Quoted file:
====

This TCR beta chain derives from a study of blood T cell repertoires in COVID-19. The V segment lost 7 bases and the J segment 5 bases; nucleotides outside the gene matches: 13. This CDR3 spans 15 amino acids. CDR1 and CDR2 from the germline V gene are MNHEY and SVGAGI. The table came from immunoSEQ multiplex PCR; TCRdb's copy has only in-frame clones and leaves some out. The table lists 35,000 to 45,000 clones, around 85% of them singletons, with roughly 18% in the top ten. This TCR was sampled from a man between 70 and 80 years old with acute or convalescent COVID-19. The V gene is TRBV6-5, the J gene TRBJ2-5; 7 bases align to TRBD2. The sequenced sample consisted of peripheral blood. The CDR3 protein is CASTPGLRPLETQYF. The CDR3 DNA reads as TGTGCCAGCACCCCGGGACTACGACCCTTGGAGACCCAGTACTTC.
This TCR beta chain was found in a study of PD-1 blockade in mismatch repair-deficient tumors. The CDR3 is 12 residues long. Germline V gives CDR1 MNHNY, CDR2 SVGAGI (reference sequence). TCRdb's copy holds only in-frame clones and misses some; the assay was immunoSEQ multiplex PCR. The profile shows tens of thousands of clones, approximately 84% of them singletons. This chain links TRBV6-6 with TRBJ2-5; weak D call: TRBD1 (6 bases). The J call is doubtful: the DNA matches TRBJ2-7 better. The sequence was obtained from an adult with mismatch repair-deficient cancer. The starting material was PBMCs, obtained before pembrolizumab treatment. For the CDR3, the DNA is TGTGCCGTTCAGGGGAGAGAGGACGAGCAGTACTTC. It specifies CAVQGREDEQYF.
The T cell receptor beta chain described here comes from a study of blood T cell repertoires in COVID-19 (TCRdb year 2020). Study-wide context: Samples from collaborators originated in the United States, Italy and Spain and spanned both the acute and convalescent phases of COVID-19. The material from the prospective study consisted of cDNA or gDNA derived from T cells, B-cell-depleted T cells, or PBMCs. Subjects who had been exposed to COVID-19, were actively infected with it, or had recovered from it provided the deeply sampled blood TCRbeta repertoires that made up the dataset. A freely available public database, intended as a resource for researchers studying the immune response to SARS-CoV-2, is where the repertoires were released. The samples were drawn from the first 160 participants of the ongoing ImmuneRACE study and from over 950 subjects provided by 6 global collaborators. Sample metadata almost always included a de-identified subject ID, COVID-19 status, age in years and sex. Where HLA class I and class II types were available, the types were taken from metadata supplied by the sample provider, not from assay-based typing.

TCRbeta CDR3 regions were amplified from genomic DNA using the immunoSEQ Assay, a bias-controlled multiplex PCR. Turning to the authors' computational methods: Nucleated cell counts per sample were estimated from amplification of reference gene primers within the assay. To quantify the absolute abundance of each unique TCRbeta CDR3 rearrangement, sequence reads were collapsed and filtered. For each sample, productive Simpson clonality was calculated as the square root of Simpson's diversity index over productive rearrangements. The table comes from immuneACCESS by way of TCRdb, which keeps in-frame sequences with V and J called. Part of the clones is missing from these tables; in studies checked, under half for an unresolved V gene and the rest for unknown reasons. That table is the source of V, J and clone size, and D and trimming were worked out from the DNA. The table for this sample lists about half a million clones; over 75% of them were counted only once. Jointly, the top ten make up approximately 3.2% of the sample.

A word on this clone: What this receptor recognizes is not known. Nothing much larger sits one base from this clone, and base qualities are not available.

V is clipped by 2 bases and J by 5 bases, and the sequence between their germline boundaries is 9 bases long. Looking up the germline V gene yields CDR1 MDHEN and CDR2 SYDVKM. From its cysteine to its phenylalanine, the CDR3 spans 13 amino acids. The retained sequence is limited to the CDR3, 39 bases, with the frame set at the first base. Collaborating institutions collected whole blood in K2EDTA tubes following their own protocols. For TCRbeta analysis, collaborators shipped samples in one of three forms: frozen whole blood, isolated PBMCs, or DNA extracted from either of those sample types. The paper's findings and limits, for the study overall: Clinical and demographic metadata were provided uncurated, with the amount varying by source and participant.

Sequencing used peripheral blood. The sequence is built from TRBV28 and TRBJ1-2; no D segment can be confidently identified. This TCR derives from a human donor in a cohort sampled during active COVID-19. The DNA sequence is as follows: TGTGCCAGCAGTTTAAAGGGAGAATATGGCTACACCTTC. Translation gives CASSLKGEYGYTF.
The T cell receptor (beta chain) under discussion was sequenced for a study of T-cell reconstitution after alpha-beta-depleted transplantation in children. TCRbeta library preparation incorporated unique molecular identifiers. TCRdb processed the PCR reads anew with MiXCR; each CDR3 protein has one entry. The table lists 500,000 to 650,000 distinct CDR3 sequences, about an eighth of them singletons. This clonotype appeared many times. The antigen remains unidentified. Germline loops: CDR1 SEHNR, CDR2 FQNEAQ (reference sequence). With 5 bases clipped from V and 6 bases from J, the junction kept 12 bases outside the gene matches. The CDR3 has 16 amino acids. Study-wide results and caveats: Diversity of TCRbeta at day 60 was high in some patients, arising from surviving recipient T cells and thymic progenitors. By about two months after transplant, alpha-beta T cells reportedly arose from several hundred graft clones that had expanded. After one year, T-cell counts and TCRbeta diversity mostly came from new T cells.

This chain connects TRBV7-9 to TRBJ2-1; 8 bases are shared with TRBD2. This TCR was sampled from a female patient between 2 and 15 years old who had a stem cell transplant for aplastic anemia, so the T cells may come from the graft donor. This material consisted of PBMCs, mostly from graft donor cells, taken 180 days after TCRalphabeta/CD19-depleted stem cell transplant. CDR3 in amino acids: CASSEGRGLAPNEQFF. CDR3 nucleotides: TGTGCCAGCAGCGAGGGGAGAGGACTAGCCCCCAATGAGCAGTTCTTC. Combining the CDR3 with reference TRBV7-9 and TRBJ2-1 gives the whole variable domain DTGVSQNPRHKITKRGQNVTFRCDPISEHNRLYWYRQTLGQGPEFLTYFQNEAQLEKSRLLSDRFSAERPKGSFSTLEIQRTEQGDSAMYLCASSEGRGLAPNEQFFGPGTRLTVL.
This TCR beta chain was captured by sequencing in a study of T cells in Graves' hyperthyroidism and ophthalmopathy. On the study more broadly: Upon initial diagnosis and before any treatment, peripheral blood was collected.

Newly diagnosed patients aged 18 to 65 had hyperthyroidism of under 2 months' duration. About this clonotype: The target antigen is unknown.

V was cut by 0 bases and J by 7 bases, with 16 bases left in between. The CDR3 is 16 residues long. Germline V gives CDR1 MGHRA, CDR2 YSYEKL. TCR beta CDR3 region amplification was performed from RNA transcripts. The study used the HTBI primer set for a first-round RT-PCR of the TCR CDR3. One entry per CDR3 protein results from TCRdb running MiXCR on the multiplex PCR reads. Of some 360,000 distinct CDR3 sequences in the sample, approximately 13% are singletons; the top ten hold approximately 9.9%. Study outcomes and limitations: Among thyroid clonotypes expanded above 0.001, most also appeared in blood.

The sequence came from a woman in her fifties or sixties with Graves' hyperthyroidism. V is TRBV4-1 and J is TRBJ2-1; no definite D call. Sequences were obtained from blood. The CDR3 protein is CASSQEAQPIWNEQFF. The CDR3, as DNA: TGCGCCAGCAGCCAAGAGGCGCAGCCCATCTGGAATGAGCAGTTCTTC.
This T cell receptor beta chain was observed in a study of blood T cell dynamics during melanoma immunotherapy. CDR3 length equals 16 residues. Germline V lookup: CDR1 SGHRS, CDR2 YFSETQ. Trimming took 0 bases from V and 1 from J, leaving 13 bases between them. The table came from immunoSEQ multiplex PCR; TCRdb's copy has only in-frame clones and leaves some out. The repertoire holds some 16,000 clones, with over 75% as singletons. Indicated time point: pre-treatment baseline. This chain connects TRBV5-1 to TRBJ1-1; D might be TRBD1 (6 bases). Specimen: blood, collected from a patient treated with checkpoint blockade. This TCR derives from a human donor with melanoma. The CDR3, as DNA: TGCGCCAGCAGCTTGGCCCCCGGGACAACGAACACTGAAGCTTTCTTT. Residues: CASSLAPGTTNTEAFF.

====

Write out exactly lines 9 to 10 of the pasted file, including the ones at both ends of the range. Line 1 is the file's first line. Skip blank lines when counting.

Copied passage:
This chain connects TRBV7-9 to TRBJ2-1; 8 bases are shared with TRBD2. This TCR was sampled from a female patient between 2 and 15 years old who had a stem cell transplant for aplastic anemia, so the T cells may come from the graft donor. This material consisted of PBMCs, mostly from graft donor cells, taken 180 days after TCRalphabeta/CD19-depleted stem cell transplant. CDR3 in amino acids: CASSEGRGLAPNEQFF. CDR3 nucleotides: TGTGCCAGCAGCGAGGGGAGAGGACTAGCCCCCAATGAGCAGTTCTTC. Combining the CDR3 with reference TRBV7-9 and TRBJ2-1 gives the whole variable domain DTGVSQNPRHKITKRGQNVTFRCDPISEHNRLYWYRQTLGQGPEFLTYFQNEAQLEKSRLLSDRFSAERPKGSFSTLEIQRTEQGDSAMYLCASSEGRGLAPNEQFFGPGTRLTVL.
This TCR beta chain was captured by sequencing in a study of T cells in Graves' hyperthyroidism and ophthalmopathy. On the study more broadly: Upon initial diagnosis and before any treatment, peripheral blood was collected.